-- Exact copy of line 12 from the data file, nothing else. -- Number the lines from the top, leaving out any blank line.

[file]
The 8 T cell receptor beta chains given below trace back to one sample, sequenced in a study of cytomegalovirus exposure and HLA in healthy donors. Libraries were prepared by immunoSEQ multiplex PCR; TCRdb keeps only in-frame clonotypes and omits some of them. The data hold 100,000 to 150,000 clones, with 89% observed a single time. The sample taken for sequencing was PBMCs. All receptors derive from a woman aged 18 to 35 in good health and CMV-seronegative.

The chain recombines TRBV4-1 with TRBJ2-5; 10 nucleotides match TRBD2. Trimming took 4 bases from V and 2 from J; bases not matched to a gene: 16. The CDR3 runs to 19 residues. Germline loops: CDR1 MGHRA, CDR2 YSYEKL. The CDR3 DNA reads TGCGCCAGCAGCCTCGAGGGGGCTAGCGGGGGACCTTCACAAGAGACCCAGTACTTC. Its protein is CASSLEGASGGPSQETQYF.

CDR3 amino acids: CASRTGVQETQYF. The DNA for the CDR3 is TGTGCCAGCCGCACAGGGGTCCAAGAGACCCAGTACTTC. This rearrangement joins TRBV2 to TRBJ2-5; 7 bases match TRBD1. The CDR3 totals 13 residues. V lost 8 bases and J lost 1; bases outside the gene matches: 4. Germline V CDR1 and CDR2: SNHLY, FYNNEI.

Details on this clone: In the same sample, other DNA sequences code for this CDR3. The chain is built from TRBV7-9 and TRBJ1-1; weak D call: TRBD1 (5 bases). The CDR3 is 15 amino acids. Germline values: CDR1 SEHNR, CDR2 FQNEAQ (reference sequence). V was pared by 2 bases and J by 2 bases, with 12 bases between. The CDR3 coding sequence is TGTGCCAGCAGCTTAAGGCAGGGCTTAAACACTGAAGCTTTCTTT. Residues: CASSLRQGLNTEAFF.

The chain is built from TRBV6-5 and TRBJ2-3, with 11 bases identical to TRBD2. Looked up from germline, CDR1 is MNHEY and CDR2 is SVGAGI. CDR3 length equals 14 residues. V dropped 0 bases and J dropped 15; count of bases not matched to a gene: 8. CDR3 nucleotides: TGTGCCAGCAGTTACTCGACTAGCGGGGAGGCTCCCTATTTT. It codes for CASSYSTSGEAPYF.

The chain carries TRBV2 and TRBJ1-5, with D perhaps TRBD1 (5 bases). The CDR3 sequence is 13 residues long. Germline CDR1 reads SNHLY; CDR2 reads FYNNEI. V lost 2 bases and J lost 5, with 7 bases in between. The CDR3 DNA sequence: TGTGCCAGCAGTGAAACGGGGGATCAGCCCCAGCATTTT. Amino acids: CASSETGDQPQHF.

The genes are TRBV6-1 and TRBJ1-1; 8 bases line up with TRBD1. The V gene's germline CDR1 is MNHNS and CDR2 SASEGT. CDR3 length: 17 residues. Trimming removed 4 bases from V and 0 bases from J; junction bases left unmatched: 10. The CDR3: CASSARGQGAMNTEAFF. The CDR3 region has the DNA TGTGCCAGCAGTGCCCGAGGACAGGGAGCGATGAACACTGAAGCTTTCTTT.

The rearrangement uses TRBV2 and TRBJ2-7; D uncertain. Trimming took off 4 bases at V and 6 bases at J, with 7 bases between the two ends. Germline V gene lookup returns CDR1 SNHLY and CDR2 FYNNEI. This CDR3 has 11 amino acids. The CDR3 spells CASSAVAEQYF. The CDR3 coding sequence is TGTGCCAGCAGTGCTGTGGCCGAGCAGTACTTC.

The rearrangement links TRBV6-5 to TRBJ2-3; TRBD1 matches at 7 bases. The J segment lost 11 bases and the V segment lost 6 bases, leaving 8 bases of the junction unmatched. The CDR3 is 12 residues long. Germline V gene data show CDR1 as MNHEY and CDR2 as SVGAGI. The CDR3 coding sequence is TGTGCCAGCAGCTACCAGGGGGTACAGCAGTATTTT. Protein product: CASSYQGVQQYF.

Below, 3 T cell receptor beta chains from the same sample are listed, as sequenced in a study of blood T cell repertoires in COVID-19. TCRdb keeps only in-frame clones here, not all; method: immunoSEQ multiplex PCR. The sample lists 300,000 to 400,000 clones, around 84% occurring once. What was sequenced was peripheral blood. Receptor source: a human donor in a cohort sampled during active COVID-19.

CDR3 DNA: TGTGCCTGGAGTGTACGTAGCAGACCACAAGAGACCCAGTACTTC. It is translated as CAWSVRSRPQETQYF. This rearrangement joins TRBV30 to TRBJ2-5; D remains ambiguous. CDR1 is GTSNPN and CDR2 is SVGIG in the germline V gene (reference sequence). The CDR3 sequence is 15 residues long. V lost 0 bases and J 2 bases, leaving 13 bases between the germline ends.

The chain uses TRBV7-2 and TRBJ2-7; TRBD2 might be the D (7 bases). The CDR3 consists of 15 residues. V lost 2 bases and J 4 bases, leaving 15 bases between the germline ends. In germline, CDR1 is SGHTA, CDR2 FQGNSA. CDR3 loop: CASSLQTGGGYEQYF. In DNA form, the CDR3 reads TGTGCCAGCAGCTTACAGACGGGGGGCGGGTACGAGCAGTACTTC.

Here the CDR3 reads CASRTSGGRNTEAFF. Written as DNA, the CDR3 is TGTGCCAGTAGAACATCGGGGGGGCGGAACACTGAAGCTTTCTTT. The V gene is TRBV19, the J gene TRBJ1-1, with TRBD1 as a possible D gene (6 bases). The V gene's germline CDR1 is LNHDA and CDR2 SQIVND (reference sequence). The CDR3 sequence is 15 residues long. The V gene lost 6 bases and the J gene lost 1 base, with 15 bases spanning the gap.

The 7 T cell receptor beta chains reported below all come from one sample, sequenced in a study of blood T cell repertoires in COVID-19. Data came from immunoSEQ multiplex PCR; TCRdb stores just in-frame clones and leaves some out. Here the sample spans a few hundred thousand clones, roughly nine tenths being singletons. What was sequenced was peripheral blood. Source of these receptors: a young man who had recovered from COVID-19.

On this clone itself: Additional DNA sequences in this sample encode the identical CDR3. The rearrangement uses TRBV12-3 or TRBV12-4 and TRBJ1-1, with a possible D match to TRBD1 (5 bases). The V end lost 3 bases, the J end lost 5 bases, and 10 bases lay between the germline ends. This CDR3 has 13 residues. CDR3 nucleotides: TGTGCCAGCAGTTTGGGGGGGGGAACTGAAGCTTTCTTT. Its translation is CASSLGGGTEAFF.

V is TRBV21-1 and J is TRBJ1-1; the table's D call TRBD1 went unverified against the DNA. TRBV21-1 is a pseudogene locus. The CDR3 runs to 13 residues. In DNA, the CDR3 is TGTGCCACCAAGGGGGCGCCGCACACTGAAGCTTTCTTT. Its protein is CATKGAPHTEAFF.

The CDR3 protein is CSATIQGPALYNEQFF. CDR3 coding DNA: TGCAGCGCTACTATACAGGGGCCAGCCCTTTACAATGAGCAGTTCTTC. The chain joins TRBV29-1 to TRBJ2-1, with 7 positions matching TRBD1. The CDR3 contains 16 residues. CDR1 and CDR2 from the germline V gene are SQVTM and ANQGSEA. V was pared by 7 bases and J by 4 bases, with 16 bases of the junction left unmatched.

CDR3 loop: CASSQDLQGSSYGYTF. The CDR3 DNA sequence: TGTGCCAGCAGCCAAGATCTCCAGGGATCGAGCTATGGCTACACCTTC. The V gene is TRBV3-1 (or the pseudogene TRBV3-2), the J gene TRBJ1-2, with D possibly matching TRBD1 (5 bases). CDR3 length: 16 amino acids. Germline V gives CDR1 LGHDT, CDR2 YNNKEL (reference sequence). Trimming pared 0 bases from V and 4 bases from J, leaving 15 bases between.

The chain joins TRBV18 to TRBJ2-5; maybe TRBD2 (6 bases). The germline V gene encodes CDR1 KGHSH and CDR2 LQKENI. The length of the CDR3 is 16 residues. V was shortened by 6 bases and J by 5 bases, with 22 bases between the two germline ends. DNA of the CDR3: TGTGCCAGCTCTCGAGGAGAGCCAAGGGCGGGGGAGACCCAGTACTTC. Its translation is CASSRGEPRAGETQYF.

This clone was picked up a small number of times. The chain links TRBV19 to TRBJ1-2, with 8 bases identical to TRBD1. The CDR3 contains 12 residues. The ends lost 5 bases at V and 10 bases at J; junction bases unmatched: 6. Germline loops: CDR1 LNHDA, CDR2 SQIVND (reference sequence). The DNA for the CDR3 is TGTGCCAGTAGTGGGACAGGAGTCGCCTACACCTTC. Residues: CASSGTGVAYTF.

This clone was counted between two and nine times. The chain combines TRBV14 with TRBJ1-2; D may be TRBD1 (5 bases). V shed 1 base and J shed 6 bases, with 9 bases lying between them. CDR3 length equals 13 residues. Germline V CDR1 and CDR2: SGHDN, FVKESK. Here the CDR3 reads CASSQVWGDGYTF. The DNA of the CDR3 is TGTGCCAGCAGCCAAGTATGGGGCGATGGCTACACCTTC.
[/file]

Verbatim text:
The chain uses TRBV7-2 and TRBJ2-7; TRBD2 might be the D (7 bases). The CDR3 consists of 15 residues. V lost 2 bases and J 4 bases, leaving 15 bases between the germline ends. In germline, CDR1 is SGHTA, CDR2 FQGNSA. CDR3 loop: CASSLQTGGGYEQYF. In DNA form, the CDR3 reads TGTGCCAGCAGCTTACAGACGGGGGGCGGGTACGAGCAGTACTTC.